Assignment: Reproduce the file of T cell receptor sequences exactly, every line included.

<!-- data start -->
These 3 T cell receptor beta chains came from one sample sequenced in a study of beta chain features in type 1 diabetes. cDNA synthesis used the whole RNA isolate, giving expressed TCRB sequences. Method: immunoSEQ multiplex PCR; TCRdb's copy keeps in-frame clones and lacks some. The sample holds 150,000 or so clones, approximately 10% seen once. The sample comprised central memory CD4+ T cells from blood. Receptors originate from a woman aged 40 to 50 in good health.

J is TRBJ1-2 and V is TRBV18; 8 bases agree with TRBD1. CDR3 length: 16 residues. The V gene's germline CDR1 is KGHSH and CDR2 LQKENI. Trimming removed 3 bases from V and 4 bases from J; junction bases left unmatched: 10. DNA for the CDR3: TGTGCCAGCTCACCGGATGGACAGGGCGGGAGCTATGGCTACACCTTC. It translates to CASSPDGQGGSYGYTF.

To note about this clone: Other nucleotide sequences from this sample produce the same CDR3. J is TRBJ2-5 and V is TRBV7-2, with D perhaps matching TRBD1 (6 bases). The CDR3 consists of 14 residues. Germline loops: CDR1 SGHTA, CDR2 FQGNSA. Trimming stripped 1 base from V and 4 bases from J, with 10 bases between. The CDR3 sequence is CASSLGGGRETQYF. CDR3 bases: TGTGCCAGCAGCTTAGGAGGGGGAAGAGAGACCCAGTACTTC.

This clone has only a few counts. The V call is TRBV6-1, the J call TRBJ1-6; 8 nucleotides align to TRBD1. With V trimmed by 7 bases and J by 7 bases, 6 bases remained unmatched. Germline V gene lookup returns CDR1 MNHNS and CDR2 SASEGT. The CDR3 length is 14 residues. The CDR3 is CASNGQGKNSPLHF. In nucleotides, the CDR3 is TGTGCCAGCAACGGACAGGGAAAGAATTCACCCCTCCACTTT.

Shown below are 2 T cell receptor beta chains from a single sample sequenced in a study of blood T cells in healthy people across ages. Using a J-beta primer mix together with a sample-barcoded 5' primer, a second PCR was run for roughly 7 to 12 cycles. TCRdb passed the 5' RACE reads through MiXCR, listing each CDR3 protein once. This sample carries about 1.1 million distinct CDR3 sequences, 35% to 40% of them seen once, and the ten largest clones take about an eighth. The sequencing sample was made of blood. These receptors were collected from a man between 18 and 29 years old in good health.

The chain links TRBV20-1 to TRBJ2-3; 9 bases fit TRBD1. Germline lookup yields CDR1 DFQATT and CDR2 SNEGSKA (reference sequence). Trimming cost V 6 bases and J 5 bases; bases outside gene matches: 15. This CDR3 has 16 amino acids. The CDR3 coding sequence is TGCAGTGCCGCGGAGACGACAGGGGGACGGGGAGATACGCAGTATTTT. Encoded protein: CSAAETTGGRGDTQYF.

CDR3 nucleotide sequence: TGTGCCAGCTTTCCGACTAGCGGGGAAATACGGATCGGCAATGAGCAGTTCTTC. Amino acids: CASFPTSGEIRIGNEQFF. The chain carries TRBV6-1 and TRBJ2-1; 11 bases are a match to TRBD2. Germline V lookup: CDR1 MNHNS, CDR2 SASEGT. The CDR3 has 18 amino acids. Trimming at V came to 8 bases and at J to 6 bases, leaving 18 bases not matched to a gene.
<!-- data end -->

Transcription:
These 3 T cell receptor beta chains came from one sample sequenced in a study of beta chain features in type 1 diabetes. cDNA synthesis used the whole RNA isolate, giving expressed TCRB sequences. Method: immunoSEQ multiplex PCR; TCRdb's copy keeps in-frame clones and lacks some. The sample holds 150,000 or so clones, approximately 10% seen once. The sample comprised central memory CD4+ T cells from blood. Receptors originate from a woman aged 40 to 50 in good health.

J is TRBJ1-2 and V is TRBV18; 8 bases agree with TRBD1. CDR3 length: 16 residues. The V gene's germline CDR1 is KGHSH and CDR2 LQKENI. Trimming removed 3 bases from V and 4 bases from J; junction bases left unmatched: 10. DNA for the CDR3: TGTGCCAGCTCACCGGATGGACAGGGCGGGAGCTATGGCTACACCTTC. It translates to CASSPDGQGGSYGYTF.

To note about this clone: Other nucleotide sequences from this sample produce the same CDR3. J is TRBJ2-5 and V is TRBV7-2, with D perhaps matching TRBD1 (6 bases). The CDR3 consists of 14 residues. Germline loops: CDR1 SGHTA, CDR2 FQGNSA. Trimming stripped 1 base from V and 4 bases from J, with 10 bases between. The CDR3 sequence is CASSLGGGRETQYF. CDR3 bases: TGTGCCAGCAGCTTAGGAGGGGGAAGAGAGACCCAGTACTTC.

This clone has only a few counts. The V call is TRBV6-1, the J call TRBJ1-6; 8 nucleotides align to TRBD1. With V trimmed by 7 bases and J by 7 bases, 6 bases remained unmatched. Germline V gene lookup returns CDR1 MNHNS and CDR2 SASEGT. The CDR3 length is 14 residues. The CDR3 is CASNGQGKNSPLHF. In nucleotides, the CDR3 is TGTGCCAGCAACGGACAGGGAAAGAATTCACCCCTCCACTTT.

Shown below are 2 T cell receptor beta chains from a single sample sequenced in a study of blood T cells in healthy people across ages. Using a J-beta primer mix together with a sample-barcoded 5' primer, a second PCR was run for roughly 7 to 12 cycles. TCRdb passed the 5' RACE reads through MiXCR, listing each CDR3 protein once. This sample carries about 1.1 million distinct CDR3 sequences, 35% to 40% of them seen once, and the ten largest clones take about an eighth. The sequencing sample was made of blood. These receptors were collected from a man between 18 and 29 years old in good health.

The chain links TRBV20-1 to TRBJ2-3; 9 bases fit TRBD1. Germline lookup yields CDR1 DFQATT and CDR2 SNEGSKA (reference sequence). Trimming cost V 6 bases and J 5 bases; bases outside gene matches: 15. This CDR3 has 16 amino acids. The CDR3 coding sequence is TGCAGTGCCGCGGAGACGACAGGGGGACGGGGAGATACGCAGTATTTT. Encoded protein: CSAAETTGGRGDTQYF.

CDR3 nucleotide sequence: TGTGCCAGCTTTCCGACTAGCGGGGAAATACGGATCGGCAATGAGCAGTTCTTC. Amino acids: CASFPTSGEIRIGNEQFF. The chain carries TRBV6-1 and TRBJ2-1; 11 bases are a match to TRBD2. Germline V lookup: CDR1 MNHNS, CDR2 SASEGT. The CDR3 has 18 amino acids. Trimming at V came to 8 bases and at J to 6 bases, leaving 18 bases not matched to a gene.